To be one with the land is a difficult yet simple way to live.
Technology troubles are nonexistent. Hard work is needed, but the rewards are plentiful.
For generations, communities popped up around the world where people chose to live off the land. From building their own houses to growing and raising their food, those communities strived to make a simpler life.
It will host exhibitions and programs that explore self-sufficiency, community and visions of utopia. It begins on Saturday, June 4, and runs until Aug. 27.
Albuquerque photographer Roberta Price will unveil her “Across the Great Divide” exhibition. Price’s work is a photographic memoir of the back-to-the-land movement in the late 1960s and ’70s.
She said the photos in her 45-piece exhibition were taken from 1969 to 1977 in the Southwest.
The exhibit will travel to Denver in the fall and then to Museum of Bethel Woods in Bethel, N.Y., in 2012.
Price decided to do an exhibition and book before she sold her negatives to Beinecke Rare Book and Manuscript Library at Yale University in New Haven, Conn.
Her book “Across the Great Divide” was published by UNM Press in 2010.
Price’s career began in 1969, when she was a teaching fellow and Ph.D. student in the English department at the State University of New York – Buffalo. She got a faculty fund grant to travel West in the summer and explore and photograph communes that were springing up in New Mexico and Colorado. Over eight years, Price said, she took more than 3,000 photos of commune life. For almost seven years, she “went native” and joined Libre — a Colorado community of artists and writers.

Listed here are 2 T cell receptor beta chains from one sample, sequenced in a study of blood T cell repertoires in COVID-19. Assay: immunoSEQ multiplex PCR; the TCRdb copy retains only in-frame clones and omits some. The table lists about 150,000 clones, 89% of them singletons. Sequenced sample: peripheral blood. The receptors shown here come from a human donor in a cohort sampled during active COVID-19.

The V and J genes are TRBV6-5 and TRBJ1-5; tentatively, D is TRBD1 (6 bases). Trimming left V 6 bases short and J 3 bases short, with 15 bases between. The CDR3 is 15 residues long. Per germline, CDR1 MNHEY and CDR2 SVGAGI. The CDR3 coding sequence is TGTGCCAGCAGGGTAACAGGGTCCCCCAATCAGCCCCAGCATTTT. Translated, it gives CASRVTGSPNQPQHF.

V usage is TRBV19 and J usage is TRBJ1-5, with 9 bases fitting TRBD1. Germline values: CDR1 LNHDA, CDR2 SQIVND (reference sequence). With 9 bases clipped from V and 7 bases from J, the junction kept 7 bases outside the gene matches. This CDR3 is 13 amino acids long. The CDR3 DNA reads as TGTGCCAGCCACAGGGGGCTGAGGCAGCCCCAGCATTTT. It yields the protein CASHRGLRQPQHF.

She said her record of photos in the Huerfano Valley provides a unique view of commune life through the eyes of a participant.
“I’m overwhelmed at the amount of energy that was expended,” she said during a recent phone interview. “People played hard and they worked hard. They set up water systems, built houses and started agricultural practices.”
Price said from her viewpoint she was able to capture the passion and idealism of the community.
“I don’t think the media or academia has handled this subject very well,” she said. “So much came out of this movement. Yoga, the gay movement, organic foods, local foods, simple buildings and solar. All of these things were being explored by these people.”
Price said having her negatives preserved is a great thing for history.
“I was one of the few who stayed for a long time to capture this movement,” she explained. “I just wanted to be able to capture everything that was going on at the time. I’ve had a great career.”
516 ARTS also will feature “Worlds Outside This One,” which was curated by Erin Elder. The exhibition features a group of emerging international artists and innovators responding to the legacy of homesteading, squatting, hermitage and fort building.
Many of the featured artists in this exhibition are architects, philosophers, entrepreneurs, urban planners, economists and community builders.
The Alvarado Urban Farm is co-sponsoring the summerlong event.
Rick Remmie, organizer for the farm, said the idea to co-sponsor was a no-brainer.
“We have an outside space and it seemed like a natural fit,” he said.
The farm is on Silver Avenue between First and Second streets.
The project is a unique collaboration of commercial and community farms, weekday farmers’ market, entertainment and education.
“We’re still in the development stages,” he says. “We’ll be laying out the farm in the next couple weeks.”
Remmie says the farm will have 86 above-ground beds, as well as pecan trees.
“This project is just a great fit to growing your own food and bringing the community together and live simply,” he says. “It goes well with the exhibitions showing.”